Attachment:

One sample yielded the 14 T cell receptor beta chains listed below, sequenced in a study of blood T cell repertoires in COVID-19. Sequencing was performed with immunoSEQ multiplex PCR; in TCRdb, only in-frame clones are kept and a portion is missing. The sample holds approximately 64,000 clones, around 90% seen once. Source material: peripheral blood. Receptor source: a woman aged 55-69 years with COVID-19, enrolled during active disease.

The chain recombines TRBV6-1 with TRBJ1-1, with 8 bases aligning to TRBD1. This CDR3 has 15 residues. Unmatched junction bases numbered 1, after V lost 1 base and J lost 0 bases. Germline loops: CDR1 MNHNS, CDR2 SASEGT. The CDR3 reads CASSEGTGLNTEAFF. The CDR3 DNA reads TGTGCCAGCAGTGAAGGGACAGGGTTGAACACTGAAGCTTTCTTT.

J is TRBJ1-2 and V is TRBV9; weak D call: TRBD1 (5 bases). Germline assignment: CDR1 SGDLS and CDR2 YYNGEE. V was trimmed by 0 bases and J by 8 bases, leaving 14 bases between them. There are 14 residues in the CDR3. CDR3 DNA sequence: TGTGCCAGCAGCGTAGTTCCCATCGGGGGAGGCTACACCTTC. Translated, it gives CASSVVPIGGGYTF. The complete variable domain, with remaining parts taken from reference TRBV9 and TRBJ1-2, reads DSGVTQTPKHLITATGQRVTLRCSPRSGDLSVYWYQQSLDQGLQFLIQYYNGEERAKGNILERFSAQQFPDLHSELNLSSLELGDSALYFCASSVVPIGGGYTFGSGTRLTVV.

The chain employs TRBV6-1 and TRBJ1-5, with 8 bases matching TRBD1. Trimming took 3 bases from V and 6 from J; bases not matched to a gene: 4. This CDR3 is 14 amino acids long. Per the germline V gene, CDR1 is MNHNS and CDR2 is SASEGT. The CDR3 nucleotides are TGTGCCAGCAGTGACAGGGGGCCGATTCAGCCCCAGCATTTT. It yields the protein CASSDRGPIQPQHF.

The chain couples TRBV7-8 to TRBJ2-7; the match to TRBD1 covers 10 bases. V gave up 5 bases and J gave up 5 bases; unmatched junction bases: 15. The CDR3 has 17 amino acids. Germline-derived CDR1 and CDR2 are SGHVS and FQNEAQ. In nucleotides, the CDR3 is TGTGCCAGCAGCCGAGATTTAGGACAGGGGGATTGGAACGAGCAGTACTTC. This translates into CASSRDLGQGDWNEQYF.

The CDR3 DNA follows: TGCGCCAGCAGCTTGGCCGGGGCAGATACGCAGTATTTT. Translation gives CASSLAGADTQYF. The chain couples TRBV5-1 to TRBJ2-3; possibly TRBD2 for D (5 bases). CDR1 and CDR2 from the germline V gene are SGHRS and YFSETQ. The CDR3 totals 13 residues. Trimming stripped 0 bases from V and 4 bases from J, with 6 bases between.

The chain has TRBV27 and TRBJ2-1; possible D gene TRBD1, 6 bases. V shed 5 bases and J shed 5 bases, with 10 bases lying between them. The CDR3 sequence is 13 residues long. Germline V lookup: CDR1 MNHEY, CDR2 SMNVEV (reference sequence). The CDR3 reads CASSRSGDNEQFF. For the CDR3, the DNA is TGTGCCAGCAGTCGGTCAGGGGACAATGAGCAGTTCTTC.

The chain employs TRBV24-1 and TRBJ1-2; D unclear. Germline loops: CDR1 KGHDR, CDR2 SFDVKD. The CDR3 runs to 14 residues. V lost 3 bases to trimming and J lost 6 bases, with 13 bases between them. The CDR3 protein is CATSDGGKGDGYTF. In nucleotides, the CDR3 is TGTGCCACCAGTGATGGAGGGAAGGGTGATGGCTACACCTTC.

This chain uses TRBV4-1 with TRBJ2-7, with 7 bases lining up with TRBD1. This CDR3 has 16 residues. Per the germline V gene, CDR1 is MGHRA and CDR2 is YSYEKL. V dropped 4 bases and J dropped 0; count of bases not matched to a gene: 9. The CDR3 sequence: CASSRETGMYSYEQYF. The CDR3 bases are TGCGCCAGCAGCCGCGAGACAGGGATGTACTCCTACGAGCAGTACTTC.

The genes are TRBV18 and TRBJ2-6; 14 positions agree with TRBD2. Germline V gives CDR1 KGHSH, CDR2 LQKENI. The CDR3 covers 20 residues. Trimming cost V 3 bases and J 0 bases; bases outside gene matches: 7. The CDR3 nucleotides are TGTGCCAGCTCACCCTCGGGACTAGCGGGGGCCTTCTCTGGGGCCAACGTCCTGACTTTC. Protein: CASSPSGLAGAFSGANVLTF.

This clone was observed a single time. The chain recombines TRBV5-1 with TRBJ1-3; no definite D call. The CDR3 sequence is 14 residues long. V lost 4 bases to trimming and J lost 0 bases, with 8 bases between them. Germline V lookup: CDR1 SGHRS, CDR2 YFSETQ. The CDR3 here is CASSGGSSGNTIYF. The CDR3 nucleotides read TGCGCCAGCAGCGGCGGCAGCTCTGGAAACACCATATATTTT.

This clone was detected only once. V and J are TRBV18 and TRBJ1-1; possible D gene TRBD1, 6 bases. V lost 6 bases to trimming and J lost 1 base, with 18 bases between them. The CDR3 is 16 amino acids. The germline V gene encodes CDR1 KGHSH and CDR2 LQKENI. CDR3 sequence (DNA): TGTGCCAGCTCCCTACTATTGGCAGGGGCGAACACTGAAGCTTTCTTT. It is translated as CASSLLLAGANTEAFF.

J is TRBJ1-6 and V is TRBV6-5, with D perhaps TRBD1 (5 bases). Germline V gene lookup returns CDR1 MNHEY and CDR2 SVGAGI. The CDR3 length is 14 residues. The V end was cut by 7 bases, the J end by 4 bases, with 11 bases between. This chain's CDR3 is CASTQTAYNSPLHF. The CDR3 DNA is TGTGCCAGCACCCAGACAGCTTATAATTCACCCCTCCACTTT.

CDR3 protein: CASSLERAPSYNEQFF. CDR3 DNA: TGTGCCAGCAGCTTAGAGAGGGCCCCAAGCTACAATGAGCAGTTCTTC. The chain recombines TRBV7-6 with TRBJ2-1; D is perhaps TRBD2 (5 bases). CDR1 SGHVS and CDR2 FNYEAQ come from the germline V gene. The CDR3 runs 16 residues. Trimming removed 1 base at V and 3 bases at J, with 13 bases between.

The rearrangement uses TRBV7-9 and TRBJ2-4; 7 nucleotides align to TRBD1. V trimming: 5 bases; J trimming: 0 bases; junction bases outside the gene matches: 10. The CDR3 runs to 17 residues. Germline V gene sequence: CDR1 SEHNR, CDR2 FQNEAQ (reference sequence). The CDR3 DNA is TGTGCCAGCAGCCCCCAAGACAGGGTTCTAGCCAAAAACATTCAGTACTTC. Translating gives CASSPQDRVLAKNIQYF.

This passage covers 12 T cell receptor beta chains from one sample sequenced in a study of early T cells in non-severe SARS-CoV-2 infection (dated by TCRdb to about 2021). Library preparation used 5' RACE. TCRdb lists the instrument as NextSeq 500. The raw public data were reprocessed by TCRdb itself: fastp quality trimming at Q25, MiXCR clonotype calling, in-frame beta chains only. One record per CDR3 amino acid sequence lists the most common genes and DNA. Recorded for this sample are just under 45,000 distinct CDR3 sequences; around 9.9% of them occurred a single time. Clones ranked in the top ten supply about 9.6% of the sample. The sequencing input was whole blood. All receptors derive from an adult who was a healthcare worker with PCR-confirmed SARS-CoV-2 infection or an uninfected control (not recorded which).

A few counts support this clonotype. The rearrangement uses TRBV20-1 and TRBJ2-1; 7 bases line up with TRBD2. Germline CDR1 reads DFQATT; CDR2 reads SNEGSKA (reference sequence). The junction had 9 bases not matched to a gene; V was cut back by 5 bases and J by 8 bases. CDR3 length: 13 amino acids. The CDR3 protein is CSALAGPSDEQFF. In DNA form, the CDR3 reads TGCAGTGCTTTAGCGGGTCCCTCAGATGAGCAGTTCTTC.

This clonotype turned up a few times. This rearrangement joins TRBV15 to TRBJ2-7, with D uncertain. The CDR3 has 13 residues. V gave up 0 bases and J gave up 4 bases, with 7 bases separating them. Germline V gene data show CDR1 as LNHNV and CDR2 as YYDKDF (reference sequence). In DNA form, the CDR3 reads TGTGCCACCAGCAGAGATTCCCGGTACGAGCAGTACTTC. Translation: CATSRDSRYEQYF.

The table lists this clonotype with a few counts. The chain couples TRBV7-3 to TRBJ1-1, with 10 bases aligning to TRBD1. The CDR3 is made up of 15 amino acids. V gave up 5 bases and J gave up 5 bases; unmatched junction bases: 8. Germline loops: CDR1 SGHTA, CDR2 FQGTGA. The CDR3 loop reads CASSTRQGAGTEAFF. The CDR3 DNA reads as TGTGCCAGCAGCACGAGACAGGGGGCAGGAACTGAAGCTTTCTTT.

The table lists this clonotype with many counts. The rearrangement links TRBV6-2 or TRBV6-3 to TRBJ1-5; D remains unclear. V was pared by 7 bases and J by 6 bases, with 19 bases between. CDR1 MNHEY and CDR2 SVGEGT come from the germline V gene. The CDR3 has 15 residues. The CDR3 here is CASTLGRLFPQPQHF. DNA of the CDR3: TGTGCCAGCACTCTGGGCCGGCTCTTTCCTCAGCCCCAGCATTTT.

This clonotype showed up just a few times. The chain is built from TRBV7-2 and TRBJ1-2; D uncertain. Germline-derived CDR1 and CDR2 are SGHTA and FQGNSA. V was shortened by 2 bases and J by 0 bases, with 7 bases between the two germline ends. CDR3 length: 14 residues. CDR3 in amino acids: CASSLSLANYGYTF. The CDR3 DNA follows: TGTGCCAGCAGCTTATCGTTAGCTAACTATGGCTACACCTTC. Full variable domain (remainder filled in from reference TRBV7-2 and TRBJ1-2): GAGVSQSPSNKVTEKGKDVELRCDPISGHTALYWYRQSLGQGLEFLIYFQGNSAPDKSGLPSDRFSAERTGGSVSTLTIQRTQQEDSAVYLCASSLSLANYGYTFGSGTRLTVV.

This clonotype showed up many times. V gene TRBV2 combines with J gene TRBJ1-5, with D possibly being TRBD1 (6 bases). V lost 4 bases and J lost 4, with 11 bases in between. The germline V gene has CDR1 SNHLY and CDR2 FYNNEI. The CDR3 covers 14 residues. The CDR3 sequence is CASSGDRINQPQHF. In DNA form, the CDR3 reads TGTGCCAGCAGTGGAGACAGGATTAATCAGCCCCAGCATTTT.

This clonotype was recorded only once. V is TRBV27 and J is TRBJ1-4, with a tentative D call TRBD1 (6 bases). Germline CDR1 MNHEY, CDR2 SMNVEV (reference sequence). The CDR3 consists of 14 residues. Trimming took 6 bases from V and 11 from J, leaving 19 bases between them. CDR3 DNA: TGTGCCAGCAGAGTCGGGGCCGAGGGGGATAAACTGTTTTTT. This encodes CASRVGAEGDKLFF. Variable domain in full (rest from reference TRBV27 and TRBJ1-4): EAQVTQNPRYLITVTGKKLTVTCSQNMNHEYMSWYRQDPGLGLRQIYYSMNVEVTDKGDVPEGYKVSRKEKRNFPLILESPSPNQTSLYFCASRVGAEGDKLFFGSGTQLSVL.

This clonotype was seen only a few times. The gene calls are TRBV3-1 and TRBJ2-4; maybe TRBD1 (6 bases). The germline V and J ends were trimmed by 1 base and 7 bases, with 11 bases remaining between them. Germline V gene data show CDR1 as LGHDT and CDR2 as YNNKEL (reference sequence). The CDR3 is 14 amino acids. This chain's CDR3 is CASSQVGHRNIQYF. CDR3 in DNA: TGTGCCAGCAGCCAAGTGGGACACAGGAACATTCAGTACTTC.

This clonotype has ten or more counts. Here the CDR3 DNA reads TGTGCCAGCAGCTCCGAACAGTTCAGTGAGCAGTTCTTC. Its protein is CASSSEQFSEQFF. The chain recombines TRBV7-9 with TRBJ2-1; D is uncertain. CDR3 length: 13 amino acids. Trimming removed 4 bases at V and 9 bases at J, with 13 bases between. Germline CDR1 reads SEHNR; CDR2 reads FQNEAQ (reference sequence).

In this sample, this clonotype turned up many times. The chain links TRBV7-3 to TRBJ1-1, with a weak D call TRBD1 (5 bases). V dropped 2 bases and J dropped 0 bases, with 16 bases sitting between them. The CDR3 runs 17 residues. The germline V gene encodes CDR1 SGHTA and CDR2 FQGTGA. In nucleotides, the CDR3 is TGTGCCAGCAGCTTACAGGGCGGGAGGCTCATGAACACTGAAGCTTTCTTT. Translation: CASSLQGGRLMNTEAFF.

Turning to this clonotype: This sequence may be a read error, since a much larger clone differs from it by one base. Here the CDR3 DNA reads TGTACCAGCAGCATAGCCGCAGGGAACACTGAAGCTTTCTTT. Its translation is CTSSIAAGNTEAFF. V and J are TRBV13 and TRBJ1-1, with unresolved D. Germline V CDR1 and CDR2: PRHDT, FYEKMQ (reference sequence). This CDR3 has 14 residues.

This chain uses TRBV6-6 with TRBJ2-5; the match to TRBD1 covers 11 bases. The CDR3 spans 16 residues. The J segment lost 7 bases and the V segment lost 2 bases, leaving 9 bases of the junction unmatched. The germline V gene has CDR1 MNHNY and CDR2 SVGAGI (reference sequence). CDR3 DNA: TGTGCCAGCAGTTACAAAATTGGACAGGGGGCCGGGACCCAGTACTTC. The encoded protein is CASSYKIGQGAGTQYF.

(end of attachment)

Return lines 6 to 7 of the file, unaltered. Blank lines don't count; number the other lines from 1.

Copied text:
The CDR3 DNA follows: TGCGCCAGCAGCTTGGCCGGGGCAGATACGCAGTATTTT. Translation gives CASSLAGADTQYF. The chain couples TRBV5-1 to TRBJ2-3; possibly TRBD2 for D (5 bases). CDR1 and CDR2 from the germline V gene are SGHRS and YFSETQ. The CDR3 totals 13 residues. Trimming stripped 0 bases from V and 4 bases from J, with 6 bases between.

The chain has TRBV27 and TRBJ2-1; possible D gene TRBD1, 6 bases. V shed 5 bases and J shed 5 bases, with 10 bases lying between them. The CDR3 sequence is 13 residues long. Germline V lookup: CDR1 MNHEY, CDR2 SMNVEV (reference sequence). The CDR3 reads CASSRSGDNEQFF. For the CDR3, the DNA is TGTGCCAGCAGTCGGTCAGGGGACAATGAGCAGTTCTTC.